Aims to “Reduce inequalities within and among countries”.
Let's learn a little more about SDG 10.
SDG 10 deals with reducing inequalities within and among countries. At the very core of the 17 Sustainable Development Goals is the heart to ensure that no one is left behind, a vision which cannot be achieved without addressing the quality of life of the most vulnerable sections of society.
Inequality here refers various kinds of disparities based on aspects like income, gender, age, disability, sexual orientation, ethnicity, religion and opportunity. While ‘within countries’ the focus is to promote inclusive social and economic growth, on the other hand ‘among the countries’ there is a need for better representation of developing countries on key global platforms to ensure that both discussions and solutions for macro level challenges can be more credible.
While inequalities were already severe towards the end of the last decade, the COVID-19 pandemic coupled with existing regional conflicts has greatly exacerbated and deepened the problem, hitting the poorest and the most vulnerable communities the hardest and diminishing the existing social safety nets that were already stressed.
Despite some positive signs, inequality is growing for more than 70% of the global population, multiplying the risks of divisions, and hampering economic and social development. Thus, it is important to ensure a life of dignity for all. Policies need to be universal and pay special attention to the disadvantaged and marginalized communities.
SGI President Daisaku Ikeda writes in the 2017 Peace Proposal: “Even if there is a sense of comfort felt by people when they are surrounded by others who share the same culture or ethnic group, we must remain vigilant against the danger that this group consciousness will metamorphose into violent discrimination or antagonism directed at other groups at times of heightened social tension… To categorize and discriminate against individuals on the basis of a single attribute is wrong; it is a source of division that undermines society as a whole.
Deepening inequality not only impacts the poorest sections of the society but negatively impacts the entire society as a whole encompassing people across income levels. Inequality due to any reason hampers and threatens long term social and economic development. Inequality harms poverty reduction and destroys people’s sense of fulfilment and self-worth. This can result in crime, disease and environmental degradation. There can be no sustainable development if people are excluded from the chance to lead a better life.
In his 2013 Peace Proposal President Ikeda discussed the work of researchers on why more equal societies do better, noting that “with greater inequality, people are less caring of one another, there is less mutuality in relationships, people have to fend for themselves and get what they can--so, inevitably, there is less trust." Further, because "inequality seems to make countries socially dysfunctional across a wide range of outcomes, it is not just the poor but people at almost all income levels who fare badly in more unequal societies.”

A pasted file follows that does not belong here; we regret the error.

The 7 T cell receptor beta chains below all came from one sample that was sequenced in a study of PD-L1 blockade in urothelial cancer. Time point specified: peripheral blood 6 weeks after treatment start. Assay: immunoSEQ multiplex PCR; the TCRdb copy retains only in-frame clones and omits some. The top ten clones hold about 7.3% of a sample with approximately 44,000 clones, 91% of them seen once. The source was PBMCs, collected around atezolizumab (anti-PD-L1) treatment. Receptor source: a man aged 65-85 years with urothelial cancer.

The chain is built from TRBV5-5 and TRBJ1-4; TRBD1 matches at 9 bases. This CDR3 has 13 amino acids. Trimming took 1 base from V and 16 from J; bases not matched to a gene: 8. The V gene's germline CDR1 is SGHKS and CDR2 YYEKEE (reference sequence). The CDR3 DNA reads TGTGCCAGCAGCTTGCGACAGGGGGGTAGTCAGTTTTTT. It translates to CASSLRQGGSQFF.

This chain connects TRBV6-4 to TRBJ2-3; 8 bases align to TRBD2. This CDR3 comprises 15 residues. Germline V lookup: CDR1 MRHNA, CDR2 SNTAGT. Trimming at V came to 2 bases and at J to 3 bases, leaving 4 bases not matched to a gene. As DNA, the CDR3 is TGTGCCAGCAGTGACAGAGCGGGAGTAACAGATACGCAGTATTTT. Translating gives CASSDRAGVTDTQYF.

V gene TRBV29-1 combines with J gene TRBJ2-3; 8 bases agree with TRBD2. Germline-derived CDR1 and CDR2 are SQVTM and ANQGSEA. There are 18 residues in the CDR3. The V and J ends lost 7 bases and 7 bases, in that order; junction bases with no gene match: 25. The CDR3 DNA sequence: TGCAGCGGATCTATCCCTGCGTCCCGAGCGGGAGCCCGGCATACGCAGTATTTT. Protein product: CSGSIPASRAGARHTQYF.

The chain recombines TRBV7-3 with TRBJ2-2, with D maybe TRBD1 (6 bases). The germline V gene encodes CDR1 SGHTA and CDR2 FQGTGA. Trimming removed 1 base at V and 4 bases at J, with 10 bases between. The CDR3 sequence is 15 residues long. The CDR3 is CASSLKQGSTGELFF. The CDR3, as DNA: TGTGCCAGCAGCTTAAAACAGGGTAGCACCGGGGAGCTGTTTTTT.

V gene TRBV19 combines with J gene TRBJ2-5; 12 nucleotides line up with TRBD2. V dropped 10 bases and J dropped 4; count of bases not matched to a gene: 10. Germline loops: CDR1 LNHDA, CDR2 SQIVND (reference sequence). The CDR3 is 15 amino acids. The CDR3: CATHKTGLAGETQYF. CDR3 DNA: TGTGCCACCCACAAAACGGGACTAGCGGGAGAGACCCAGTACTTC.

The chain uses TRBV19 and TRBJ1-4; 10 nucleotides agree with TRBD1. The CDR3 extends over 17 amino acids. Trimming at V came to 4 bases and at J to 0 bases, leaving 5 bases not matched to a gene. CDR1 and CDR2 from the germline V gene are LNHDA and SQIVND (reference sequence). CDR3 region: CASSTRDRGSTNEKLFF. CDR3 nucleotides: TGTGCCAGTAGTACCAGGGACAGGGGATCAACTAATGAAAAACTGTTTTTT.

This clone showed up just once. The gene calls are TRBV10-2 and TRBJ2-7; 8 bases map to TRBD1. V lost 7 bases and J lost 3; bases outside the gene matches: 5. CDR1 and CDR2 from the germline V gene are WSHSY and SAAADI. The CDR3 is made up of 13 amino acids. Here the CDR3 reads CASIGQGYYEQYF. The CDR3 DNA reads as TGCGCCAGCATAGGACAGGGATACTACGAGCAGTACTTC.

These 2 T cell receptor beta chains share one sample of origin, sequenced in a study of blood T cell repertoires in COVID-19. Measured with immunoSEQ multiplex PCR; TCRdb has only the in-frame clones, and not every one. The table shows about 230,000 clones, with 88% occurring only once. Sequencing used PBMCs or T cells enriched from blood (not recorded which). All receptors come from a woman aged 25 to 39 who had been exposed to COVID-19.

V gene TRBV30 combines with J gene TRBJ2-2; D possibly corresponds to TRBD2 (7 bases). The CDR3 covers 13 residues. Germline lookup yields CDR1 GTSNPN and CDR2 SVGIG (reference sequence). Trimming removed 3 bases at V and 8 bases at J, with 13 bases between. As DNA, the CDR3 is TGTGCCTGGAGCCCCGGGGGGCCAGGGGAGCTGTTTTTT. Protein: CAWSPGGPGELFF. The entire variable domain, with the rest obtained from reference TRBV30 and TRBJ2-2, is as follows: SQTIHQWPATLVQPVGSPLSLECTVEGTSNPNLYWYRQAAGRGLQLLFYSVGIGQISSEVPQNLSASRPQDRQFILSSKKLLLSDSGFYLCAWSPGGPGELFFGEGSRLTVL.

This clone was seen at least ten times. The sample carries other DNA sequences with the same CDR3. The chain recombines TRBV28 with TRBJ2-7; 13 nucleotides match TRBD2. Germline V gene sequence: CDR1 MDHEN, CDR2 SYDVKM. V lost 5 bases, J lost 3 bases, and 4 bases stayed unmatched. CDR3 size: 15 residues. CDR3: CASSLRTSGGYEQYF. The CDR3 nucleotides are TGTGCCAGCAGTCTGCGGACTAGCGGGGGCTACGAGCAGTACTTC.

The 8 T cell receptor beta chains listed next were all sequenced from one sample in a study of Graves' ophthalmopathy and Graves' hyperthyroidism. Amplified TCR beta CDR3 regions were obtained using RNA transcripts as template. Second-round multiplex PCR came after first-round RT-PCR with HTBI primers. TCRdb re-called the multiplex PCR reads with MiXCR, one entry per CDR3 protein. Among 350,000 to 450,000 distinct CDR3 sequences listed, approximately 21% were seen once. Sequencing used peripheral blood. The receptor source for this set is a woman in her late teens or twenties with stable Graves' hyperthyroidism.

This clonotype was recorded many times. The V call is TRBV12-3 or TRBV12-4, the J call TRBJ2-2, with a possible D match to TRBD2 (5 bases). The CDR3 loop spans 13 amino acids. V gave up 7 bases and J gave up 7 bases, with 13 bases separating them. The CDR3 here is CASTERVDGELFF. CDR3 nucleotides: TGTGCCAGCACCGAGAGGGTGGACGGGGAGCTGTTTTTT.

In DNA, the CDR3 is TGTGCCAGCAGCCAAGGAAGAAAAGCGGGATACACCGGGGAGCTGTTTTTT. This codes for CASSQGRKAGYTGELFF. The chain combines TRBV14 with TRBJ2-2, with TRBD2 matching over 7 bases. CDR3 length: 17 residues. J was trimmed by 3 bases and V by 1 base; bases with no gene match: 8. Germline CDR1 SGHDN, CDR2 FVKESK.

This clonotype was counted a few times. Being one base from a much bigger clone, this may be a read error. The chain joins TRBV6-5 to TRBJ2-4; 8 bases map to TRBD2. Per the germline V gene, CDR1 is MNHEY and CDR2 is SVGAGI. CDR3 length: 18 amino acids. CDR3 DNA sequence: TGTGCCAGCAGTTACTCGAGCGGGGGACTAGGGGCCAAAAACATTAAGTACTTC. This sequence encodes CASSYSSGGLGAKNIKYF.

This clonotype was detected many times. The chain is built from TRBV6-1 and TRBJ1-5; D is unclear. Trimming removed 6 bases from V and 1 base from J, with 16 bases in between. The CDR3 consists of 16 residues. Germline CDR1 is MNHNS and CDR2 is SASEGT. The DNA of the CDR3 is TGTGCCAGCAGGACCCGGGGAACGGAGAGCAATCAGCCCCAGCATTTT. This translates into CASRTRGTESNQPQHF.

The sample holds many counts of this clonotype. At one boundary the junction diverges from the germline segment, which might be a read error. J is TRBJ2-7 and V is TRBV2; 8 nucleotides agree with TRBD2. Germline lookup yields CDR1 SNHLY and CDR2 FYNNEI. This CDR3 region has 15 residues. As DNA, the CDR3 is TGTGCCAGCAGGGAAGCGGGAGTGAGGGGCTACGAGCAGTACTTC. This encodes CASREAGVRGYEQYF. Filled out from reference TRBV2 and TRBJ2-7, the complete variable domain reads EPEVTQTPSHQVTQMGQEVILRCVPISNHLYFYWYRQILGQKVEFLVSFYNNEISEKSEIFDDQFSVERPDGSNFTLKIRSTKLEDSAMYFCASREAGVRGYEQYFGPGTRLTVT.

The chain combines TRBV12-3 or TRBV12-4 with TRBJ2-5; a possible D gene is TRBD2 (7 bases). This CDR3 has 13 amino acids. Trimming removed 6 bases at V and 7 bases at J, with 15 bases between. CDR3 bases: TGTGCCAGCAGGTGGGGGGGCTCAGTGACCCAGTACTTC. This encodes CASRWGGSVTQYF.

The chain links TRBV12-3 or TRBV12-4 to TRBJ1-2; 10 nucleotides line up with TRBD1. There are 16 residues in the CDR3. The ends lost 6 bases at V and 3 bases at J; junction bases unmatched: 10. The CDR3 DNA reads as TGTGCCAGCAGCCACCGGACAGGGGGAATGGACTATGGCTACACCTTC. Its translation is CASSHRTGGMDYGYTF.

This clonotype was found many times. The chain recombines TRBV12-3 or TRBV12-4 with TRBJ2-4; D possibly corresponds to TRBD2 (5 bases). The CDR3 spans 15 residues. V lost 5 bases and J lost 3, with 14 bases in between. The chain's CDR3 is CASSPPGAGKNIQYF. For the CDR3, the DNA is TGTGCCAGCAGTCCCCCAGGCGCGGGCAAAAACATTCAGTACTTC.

Evidence from developing countries shows that children in the poorest 20 percent of the populations are still up to three times more likely to die before their fifth birthday than children in the richest quintiles.
Up to 30 percent of income inequality is due to inequality within households, including between women and men. Women are also more likely than men to live below 50 percent of the median income.
Of the one billion population of persons with disabilities, 80 percent live in developing countries.
One in ten children is a child with a disability.
Only 28 percent of persons with significant disabilities have access to disability benefits globally, and only 1 percent in low-income countries.
By 2030, progressively achieve and sustain income growth of the bottom 40 percent of the population at a rate higher than the national average.
By 2030, empower and promote the social, economic and political inclusion of all, irrespective of age, sex, disability, race, ethnicity, origin, religion or economic or other status.
Ensure equal opportunity and reduce inequalities of outcome, including by eliminating discriminatory laws, policies and practices and promoting appropriate legislation, policies and action in this regard.
Adopt policies, especially fiscal, wage and social protection policies, and progressively achieve greater equality.
Improve the regulation and monitoring of global financial markets and institutions and strengthen the implementation of such regulations.
Ensure enhanced representation and voice for developing countries in decision-making in global international economic and financial institutions in order to deliver more effective, credible, accountable and legitimate institutions.
Facilitate orderly, safe, regular and responsible migration and mobility of people, including through the implementation of planned and well-managed migration policies.
Implement the principle of special and differential treatment for developing countries, in particular least developed countries, in accordance with World Trade Organization agreements.
Encourage official development assistance and financial flows, including foreign direct investment, to States where the need is greatest, in particular least developed countries, African countries, small island developing States and landlocked developing countries, in accordance with their national plans and programmes.
By 2030, reduce to less than 3 percent the transaction costs of migrant remittances and eliminate remittance corridors with costs higher than 5 percent.
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